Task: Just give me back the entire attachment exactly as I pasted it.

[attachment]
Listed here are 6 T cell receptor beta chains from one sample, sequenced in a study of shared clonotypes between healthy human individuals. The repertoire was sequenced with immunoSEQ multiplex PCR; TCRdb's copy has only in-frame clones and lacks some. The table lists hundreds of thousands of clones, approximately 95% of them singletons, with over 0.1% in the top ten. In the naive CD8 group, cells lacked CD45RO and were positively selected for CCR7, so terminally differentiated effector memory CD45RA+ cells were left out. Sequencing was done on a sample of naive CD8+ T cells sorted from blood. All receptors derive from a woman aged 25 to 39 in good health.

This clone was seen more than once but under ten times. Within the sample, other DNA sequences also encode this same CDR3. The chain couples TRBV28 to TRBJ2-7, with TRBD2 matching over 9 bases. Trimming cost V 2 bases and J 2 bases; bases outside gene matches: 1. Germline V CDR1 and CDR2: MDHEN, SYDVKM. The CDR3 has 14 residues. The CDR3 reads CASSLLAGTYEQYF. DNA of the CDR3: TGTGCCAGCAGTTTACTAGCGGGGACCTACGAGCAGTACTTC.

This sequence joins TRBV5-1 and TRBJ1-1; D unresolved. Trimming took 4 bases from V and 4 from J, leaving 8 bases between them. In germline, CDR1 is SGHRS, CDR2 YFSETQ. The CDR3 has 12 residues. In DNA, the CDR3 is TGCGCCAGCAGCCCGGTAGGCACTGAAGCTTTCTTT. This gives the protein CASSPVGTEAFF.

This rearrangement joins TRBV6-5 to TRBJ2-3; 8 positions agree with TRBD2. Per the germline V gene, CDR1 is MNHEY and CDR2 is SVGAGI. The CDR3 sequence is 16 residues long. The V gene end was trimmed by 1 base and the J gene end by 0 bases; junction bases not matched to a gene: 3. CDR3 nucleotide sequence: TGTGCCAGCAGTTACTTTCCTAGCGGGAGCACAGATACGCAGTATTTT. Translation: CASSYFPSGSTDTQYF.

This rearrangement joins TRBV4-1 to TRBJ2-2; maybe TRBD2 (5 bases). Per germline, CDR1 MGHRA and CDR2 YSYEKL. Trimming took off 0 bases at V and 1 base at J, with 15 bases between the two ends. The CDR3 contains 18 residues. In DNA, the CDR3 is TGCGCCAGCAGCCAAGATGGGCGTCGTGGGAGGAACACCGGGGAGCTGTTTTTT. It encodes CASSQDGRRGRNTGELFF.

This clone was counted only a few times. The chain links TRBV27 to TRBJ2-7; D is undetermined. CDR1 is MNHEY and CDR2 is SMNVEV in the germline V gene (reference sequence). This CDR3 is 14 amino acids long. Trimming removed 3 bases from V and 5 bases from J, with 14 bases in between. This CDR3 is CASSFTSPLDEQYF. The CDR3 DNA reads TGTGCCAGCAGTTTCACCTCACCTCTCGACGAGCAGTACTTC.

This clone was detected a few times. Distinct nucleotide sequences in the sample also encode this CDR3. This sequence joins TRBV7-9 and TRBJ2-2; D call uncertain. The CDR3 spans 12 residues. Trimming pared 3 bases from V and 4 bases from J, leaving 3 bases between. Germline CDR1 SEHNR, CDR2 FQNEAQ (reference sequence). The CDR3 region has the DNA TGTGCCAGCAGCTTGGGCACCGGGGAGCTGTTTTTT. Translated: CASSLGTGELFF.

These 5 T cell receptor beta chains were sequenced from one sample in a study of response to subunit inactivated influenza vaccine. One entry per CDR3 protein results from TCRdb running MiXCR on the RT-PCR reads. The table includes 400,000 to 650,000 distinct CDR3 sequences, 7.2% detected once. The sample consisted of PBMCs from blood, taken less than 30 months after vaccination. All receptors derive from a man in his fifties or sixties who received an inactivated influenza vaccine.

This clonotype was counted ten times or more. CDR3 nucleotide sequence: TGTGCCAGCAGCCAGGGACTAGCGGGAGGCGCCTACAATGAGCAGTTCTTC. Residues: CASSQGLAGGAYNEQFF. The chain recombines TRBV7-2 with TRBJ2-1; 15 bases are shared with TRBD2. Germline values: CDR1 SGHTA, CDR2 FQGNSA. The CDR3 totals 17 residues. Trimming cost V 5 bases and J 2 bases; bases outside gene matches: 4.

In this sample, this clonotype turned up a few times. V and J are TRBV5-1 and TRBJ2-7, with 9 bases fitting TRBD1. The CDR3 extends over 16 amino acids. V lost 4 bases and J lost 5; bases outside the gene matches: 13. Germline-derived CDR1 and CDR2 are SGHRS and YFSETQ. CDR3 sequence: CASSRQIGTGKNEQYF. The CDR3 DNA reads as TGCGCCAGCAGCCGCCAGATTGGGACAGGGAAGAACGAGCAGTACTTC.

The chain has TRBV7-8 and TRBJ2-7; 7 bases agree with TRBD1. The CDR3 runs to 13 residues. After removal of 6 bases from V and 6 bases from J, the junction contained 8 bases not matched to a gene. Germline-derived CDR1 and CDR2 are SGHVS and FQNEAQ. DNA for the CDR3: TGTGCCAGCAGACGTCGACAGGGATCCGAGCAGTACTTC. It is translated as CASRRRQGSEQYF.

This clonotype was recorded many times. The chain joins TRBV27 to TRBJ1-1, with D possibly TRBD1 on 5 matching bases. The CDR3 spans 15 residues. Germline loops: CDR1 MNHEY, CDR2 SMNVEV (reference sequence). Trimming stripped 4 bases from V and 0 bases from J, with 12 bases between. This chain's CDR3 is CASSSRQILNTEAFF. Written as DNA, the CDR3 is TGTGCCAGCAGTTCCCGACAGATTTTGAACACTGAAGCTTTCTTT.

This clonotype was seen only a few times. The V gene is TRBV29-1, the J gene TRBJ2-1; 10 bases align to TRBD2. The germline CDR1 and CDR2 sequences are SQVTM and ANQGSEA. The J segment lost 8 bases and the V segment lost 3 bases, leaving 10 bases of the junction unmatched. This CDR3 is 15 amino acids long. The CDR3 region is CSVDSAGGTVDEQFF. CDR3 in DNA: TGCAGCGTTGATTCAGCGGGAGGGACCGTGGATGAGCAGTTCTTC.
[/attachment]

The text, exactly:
Listed here are 6 T cell receptor beta chains from one sample, sequenced in a study of shared clonotypes between healthy human individuals. The repertoire was sequenced with immunoSEQ multiplex PCR; TCRdb's copy has only in-frame clones and lacks some. The table lists hundreds of thousands of clones, approximately 95% of them singletons, with over 0.1% in the top ten. In the naive CD8 group, cells lacked CD45RO and were positively selected for CCR7, so terminally differentiated effector memory CD45RA+ cells were left out. Sequencing was done on a sample of naive CD8+ T cells sorted from blood. All receptors derive from a woman aged 25 to 39 in good health.

This clone was seen more than once but under ten times. Within the sample, other DNA sequences also encode this same CDR3. The chain couples TRBV28 to TRBJ2-7, with TRBD2 matching over 9 bases. Trimming cost V 2 bases and J 2 bases; bases outside gene matches: 1. Germline V CDR1 and CDR2: MDHEN, SYDVKM. The CDR3 has 14 residues. The CDR3 reads CASSLLAGTYEQYF. DNA of the CDR3: TGTGCCAGCAGTTTACTAGCGGGGACCTACGAGCAGTACTTC.

This sequence joins TRBV5-1 and TRBJ1-1; D unresolved. Trimming took 4 bases from V and 4 from J, leaving 8 bases between them. In germline, CDR1 is SGHRS, CDR2 YFSETQ. The CDR3 has 12 residues. In DNA, the CDR3 is TGCGCCAGCAGCCCGGTAGGCACTGAAGCTTTCTTT. This gives the protein CASSPVGTEAFF.

This rearrangement joins TRBV6-5 to TRBJ2-3; 8 positions agree with TRBD2. Per the germline V gene, CDR1 is MNHEY and CDR2 is SVGAGI. The CDR3 sequence is 16 residues long. The V gene end was trimmed by 1 base and the J gene end by 0 bases; junction bases not matched to a gene: 3. CDR3 nucleotide sequence: TGTGCCAGCAGTTACTTTCCTAGCGGGAGCACAGATACGCAGTATTTT. Translation: CASSYFPSGSTDTQYF.

This rearrangement joins TRBV4-1 to TRBJ2-2; maybe TRBD2 (5 bases). Per germline, CDR1 MGHRA and CDR2 YSYEKL. Trimming took off 0 bases at V and 1 base at J, with 15 bases between the two ends. The CDR3 contains 18 residues. In DNA, the CDR3 is TGCGCCAGCAGCCAAGATGGGCGTCGTGGGAGGAACACCGGGGAGCTGTTTTTT. It encodes CASSQDGRRGRNTGELFF.

This clone was counted only a few times. The chain links TRBV27 to TRBJ2-7; D is undetermined. CDR1 is MNHEY and CDR2 is SMNVEV in the germline V gene (reference sequence). This CDR3 is 14 amino acids long. Trimming removed 3 bases from V and 5 bases from J, with 14 bases in between. This CDR3 is CASSFTSPLDEQYF. The CDR3 DNA reads TGTGCCAGCAGTTTCACCTCACCTCTCGACGAGCAGTACTTC.

This clone was detected a few times. Distinct nucleotide sequences in the sample also encode this CDR3. This sequence joins TRBV7-9 and TRBJ2-2; D call uncertain. The CDR3 spans 12 residues. Trimming pared 3 bases from V and 4 bases from J, leaving 3 bases between. Germline CDR1 SEHNR, CDR2 FQNEAQ (reference sequence). The CDR3 region has the DNA TGTGCCAGCAGCTTGGGCACCGGGGAGCTGTTTTTT. Translated: CASSLGTGELFF.

These 5 T cell receptor beta chains were sequenced from one sample in a study of response to subunit inactivated influenza vaccine. One entry per CDR3 protein results from TCRdb running MiXCR on the RT-PCR reads. The table includes 400,000 to 650,000 distinct CDR3 sequences, 7.2% detected once. The sample consisted of PBMCs from blood, taken less than 30 months after vaccination. All receptors derive from a man in his fifties or sixties who received an inactivated influenza vaccine.

This clonotype was counted ten times or more. CDR3 nucleotide sequence: TGTGCCAGCAGCCAGGGACTAGCGGGAGGCGCCTACAATGAGCAGTTCTTC. Residues: CASSQGLAGGAYNEQFF. The chain recombines TRBV7-2 with TRBJ2-1; 15 bases are shared with TRBD2. Germline values: CDR1 SGHTA, CDR2 FQGNSA. The CDR3 totals 17 residues. Trimming cost V 5 bases and J 2 bases; bases outside gene matches: 4.

In this sample, this clonotype turned up a few times. V and J are TRBV5-1 and TRBJ2-7, with 9 bases fitting TRBD1. The CDR3 extends over 16 amino acids. V lost 4 bases and J lost 5; bases outside the gene matches: 13. Germline-derived CDR1 and CDR2 are SGHRS and YFSETQ. CDR3 sequence: CASSRQIGTGKNEQYF. The CDR3 DNA reads as TGCGCCAGCAGCCGCCAGATTGGGACAGGGAAGAACGAGCAGTACTTC.

The chain has TRBV7-8 and TRBJ2-7; 7 bases agree with TRBD1. The CDR3 runs to 13 residues. After removal of 6 bases from V and 6 bases from J, the junction contained 8 bases not matched to a gene. Germline-derived CDR1 and CDR2 are SGHVS and FQNEAQ. DNA for the CDR3: TGTGCCAGCAGACGTCGACAGGGATCCGAGCAGTACTTC. It is translated as CASRRRQGSEQYF.

This clonotype was recorded many times. The chain joins TRBV27 to TRBJ1-1, with D possibly TRBD1 on 5 matching bases. The CDR3 spans 15 residues. Germline loops: CDR1 MNHEY, CDR2 SMNVEV (reference sequence). Trimming stripped 4 bases from V and 0 bases from J, with 12 bases between. This chain's CDR3 is CASSSRQILNTEAFF. Written as DNA, the CDR3 is TGTGCCAGCAGTTCCCGACAGATTTTGAACACTGAAGCTTTCTTT.

This clonotype was seen only a few times. The V gene is TRBV29-1, the J gene TRBJ2-1; 10 bases align to TRBD2. The germline CDR1 and CDR2 sequences are SQVTM and ANQGSEA. The J segment lost 8 bases and the V segment lost 3 bases, leaving 10 bases of the junction unmatched. This CDR3 is 15 amino acids long. The CDR3 region is CSVDSAGGTVDEQFF. CDR3 in DNA: TGCAGCGTTGATTCAGCGGGAGGGACCGTGGATGAGCAGTTCTTC.